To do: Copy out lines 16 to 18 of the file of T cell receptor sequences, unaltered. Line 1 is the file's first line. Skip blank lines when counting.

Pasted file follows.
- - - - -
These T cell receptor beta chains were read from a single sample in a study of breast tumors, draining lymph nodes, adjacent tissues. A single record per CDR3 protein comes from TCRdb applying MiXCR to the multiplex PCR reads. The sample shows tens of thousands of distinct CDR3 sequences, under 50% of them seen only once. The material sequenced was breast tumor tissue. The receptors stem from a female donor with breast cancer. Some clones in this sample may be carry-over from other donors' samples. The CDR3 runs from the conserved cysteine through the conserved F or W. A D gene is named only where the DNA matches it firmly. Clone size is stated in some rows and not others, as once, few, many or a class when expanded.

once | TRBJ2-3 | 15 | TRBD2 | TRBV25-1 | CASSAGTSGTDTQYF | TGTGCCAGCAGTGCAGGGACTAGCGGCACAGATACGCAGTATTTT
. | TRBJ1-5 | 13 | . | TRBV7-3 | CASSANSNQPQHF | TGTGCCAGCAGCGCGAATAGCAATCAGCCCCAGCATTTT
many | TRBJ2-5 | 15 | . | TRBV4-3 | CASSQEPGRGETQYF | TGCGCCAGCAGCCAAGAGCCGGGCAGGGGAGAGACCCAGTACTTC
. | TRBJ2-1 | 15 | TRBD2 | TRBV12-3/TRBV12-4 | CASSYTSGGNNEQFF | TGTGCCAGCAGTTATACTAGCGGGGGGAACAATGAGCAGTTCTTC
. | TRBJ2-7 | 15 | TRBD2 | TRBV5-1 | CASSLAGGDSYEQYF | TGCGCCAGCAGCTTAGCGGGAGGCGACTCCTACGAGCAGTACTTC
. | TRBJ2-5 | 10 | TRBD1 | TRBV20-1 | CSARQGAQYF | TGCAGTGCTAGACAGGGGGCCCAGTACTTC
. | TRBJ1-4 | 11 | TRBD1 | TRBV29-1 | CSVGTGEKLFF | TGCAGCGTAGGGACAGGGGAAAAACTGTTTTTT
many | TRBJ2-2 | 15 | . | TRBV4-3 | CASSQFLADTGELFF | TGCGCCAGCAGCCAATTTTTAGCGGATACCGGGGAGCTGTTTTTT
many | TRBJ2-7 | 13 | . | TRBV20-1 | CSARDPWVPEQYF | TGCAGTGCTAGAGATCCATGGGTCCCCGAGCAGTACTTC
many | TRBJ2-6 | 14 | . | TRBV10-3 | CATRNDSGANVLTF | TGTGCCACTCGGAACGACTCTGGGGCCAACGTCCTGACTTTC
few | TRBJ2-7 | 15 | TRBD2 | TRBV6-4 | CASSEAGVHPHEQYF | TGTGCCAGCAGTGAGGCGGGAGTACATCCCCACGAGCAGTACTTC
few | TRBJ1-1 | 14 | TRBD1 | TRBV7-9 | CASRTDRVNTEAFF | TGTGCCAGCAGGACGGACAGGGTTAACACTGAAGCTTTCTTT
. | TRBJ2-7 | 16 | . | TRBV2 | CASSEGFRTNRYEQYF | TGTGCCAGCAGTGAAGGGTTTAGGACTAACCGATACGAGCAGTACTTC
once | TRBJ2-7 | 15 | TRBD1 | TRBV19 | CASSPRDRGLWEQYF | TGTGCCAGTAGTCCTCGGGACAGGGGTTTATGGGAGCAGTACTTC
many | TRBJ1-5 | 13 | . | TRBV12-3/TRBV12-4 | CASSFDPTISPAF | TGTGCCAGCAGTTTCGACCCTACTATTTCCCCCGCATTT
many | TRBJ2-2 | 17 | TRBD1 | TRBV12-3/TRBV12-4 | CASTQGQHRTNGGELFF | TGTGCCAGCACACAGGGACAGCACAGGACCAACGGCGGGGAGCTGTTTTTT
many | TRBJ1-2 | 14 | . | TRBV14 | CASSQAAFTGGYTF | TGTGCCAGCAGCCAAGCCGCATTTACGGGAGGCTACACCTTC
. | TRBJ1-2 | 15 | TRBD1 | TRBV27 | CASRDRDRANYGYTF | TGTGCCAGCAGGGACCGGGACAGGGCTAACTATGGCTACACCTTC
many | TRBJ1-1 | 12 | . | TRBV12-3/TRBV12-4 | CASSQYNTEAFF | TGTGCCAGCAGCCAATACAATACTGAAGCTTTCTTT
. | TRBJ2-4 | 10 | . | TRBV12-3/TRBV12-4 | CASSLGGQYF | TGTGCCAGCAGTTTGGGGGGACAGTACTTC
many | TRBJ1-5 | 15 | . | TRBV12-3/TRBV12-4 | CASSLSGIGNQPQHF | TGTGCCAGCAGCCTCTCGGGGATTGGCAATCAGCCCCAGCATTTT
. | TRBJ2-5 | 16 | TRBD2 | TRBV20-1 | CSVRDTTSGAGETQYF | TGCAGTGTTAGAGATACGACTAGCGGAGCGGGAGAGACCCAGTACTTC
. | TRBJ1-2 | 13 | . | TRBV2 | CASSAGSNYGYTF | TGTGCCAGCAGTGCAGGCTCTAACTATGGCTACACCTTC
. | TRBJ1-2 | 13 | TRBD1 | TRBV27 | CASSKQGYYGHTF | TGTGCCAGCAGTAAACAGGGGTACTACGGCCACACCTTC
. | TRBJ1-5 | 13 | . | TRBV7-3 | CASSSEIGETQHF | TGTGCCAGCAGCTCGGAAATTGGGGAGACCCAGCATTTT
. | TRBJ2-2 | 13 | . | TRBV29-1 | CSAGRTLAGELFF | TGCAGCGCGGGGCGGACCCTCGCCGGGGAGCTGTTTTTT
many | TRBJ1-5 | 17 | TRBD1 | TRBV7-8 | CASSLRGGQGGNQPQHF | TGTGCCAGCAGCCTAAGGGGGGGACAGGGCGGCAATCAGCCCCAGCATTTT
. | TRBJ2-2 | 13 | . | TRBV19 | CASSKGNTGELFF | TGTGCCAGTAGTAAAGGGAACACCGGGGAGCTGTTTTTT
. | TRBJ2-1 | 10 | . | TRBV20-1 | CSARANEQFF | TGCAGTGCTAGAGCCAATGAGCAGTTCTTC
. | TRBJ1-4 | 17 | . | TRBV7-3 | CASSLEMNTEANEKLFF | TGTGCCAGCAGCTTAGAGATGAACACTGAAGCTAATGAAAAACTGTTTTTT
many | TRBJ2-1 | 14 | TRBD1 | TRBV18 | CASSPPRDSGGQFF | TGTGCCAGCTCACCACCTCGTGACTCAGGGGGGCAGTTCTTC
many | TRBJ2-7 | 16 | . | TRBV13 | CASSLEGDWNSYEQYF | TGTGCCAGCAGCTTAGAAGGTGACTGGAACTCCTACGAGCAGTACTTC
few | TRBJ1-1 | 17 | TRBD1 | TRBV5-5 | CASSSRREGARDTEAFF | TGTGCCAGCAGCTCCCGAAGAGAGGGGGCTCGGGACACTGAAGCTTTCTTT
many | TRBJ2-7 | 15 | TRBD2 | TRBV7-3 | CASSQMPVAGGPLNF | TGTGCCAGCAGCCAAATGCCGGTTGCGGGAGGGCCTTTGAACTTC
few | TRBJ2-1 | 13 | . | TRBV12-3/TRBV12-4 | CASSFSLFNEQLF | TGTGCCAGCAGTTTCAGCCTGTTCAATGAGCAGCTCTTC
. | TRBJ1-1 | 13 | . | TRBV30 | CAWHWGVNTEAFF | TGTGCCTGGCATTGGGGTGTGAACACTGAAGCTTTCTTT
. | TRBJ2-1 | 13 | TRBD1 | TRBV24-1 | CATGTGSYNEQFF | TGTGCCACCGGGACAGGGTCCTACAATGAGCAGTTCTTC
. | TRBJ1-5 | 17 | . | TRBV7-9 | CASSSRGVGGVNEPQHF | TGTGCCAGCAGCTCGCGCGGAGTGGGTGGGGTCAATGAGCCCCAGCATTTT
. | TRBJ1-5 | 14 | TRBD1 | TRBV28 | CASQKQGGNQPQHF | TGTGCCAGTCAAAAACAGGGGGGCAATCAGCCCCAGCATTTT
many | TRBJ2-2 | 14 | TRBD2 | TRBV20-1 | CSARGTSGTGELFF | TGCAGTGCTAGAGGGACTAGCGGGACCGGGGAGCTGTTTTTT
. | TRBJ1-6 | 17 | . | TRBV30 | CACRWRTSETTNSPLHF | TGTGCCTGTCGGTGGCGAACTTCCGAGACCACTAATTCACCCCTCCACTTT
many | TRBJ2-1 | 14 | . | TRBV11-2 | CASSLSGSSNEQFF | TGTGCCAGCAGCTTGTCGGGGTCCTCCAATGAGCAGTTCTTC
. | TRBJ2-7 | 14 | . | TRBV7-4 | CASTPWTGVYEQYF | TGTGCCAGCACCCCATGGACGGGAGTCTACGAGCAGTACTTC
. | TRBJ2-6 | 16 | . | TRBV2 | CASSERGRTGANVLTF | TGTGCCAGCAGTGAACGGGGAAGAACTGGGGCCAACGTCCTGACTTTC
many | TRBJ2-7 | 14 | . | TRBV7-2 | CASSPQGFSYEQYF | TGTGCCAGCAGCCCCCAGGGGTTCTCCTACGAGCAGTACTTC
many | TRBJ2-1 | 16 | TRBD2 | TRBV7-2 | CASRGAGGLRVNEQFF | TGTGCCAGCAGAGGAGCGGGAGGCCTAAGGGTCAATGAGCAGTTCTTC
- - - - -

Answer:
many | TRBJ1-5 | 13 | . | TRBV12-3/TRBV12-4 | CASSFDPTISPAF | TGTGCCAGCAGTTTCGACCCTACTATTTCCCCCGCATTT
many | TRBJ2-2 | 17 | TRBD1 | TRBV12-3/TRBV12-4 | CASTQGQHRTNGGELFF | TGTGCCAGCACACAGGGACAGCACAGGACCAACGGCGGGGAGCTGTTTTTT
many | TRBJ1-2 | 14 | . | TRBV14 | CASSQAAFTGGYTF | TGTGCCAGCAGCCAAGCCGCATTTACGGGAGGCTACACCTTC